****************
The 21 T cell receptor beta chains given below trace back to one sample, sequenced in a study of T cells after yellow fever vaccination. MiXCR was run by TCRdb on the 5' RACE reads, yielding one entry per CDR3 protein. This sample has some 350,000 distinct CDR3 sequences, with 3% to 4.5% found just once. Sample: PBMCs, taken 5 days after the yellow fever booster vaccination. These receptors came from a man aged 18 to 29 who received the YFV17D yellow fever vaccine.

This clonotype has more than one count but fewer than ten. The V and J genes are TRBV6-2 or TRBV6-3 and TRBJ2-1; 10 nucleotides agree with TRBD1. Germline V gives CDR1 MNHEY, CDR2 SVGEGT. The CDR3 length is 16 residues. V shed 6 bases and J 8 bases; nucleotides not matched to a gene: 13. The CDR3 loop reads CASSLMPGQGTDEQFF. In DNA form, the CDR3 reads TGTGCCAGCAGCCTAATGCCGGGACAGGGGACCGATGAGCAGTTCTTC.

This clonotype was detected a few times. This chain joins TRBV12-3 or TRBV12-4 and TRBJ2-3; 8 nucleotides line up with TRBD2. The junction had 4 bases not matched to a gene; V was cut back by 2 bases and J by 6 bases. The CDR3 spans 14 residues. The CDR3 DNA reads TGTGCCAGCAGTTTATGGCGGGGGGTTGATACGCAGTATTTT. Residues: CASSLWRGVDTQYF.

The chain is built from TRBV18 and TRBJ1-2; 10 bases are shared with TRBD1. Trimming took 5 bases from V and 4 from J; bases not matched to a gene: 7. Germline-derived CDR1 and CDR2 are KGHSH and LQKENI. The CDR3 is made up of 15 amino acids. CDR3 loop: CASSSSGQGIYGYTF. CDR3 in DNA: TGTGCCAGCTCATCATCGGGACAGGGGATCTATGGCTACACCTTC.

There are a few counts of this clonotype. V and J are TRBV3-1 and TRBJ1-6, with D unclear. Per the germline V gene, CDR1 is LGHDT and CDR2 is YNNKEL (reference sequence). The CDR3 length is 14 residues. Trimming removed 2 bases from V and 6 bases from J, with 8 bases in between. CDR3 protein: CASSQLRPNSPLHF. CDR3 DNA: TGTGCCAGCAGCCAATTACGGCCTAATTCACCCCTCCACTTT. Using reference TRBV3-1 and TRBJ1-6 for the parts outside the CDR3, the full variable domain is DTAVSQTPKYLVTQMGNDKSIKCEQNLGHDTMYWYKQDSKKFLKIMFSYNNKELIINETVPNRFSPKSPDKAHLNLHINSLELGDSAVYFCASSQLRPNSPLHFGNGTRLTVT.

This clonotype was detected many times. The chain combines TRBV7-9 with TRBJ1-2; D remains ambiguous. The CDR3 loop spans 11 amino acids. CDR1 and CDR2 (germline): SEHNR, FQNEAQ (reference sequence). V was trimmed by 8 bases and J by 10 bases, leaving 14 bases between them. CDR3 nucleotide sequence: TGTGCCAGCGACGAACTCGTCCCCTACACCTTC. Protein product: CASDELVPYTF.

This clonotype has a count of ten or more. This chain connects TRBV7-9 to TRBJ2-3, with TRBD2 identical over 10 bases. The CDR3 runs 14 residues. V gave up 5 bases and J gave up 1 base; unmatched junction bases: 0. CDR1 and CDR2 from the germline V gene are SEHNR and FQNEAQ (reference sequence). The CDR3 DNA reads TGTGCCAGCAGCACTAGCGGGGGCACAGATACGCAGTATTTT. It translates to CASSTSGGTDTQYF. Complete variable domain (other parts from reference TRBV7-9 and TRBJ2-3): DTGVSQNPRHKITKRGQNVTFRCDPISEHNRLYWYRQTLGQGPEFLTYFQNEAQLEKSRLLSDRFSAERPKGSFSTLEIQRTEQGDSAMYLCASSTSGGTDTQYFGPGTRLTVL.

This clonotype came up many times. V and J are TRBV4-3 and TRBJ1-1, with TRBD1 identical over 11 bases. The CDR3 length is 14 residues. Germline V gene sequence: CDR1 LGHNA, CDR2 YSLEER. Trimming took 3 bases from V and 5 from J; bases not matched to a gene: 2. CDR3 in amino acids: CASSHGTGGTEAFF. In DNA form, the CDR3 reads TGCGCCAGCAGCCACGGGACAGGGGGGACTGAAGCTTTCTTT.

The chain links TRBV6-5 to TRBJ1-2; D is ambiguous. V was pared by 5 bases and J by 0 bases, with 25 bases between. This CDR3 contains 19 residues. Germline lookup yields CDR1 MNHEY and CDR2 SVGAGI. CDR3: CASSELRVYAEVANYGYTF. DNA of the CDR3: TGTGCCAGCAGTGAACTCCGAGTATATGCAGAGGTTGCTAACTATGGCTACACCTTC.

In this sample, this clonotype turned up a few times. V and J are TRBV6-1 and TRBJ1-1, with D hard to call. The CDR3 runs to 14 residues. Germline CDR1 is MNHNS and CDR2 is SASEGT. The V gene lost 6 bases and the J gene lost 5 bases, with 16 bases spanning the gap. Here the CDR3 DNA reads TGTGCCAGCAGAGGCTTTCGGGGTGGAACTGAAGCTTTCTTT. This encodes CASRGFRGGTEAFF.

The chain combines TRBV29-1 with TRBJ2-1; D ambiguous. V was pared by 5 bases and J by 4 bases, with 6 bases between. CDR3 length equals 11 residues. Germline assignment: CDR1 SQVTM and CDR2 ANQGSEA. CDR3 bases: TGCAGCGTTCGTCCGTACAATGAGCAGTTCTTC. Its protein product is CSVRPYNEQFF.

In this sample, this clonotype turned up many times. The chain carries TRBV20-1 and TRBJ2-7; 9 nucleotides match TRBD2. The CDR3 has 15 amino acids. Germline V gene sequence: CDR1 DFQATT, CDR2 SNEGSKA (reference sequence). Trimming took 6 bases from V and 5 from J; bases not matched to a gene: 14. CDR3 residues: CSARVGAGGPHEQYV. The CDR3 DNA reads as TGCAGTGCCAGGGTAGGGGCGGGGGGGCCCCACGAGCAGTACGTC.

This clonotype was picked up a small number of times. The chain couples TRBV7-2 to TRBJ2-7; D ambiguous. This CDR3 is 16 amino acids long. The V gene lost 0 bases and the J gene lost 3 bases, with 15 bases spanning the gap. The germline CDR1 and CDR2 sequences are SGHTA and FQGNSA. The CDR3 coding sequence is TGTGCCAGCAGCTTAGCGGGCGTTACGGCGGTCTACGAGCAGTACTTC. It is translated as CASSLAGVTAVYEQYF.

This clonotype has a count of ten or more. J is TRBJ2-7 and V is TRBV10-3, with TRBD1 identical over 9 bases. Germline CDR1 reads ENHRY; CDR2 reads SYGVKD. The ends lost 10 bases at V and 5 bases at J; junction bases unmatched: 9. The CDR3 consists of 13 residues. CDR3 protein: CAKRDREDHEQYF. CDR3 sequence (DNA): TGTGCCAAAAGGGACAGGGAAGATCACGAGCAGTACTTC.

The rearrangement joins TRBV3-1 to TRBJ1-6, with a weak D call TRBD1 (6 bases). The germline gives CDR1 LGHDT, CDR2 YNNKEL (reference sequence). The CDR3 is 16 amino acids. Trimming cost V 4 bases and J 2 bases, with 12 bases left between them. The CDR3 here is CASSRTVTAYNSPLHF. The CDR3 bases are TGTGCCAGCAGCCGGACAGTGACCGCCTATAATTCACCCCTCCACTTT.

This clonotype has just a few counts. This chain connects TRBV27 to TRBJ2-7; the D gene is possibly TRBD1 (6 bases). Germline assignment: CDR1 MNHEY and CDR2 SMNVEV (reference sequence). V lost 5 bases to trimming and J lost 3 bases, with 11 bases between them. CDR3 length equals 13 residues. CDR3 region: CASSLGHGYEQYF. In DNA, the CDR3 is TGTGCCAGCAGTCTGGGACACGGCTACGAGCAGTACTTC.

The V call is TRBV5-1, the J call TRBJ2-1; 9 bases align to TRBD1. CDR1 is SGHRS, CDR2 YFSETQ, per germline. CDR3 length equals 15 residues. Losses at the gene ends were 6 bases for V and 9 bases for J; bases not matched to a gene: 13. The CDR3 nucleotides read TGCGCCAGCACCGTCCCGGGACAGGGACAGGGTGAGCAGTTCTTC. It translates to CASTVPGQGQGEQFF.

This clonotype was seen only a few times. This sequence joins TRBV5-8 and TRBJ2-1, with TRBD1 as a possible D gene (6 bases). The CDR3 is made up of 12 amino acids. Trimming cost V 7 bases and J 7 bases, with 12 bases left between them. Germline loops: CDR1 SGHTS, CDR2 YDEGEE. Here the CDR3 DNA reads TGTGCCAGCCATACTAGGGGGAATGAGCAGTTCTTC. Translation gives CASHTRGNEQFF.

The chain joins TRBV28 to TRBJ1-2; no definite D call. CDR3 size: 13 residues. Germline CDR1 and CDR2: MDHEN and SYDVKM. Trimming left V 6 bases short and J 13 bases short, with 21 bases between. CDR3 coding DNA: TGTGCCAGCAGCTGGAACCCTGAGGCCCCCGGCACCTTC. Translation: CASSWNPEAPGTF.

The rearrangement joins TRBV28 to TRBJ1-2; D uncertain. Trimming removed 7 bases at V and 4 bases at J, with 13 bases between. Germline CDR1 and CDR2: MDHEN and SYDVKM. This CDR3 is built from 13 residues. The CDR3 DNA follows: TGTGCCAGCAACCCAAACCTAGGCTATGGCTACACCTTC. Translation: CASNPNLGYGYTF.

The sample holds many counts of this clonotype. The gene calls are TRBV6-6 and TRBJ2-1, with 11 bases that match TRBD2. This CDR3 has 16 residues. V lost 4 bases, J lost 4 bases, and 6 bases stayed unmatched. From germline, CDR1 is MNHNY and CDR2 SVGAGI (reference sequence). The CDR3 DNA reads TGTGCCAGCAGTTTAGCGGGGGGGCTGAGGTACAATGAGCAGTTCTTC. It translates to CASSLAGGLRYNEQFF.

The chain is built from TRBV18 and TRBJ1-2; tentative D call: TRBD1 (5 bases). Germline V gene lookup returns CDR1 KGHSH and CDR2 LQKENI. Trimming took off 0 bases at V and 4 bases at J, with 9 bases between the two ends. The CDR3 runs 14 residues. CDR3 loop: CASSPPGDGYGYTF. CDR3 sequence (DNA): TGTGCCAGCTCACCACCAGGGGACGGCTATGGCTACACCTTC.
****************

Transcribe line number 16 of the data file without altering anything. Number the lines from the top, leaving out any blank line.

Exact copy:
This clonotype has just a few counts. This chain connects TRBV27 to TRBJ2-7; the D gene is possibly TRBD1 (6 bases). Germline assignment: CDR1 MNHEY and CDR2 SMNVEV (reference sequence). V lost 5 bases to trimming and J lost 3 bases, with 11 bases between them. CDR3 length equals 13 residues. CDR3 region: CASSLGHGYEQYF. In DNA, the CDR3 is TGTGCCAGCAGTCTGGGACACGGCTACGAGCAGTACTTC.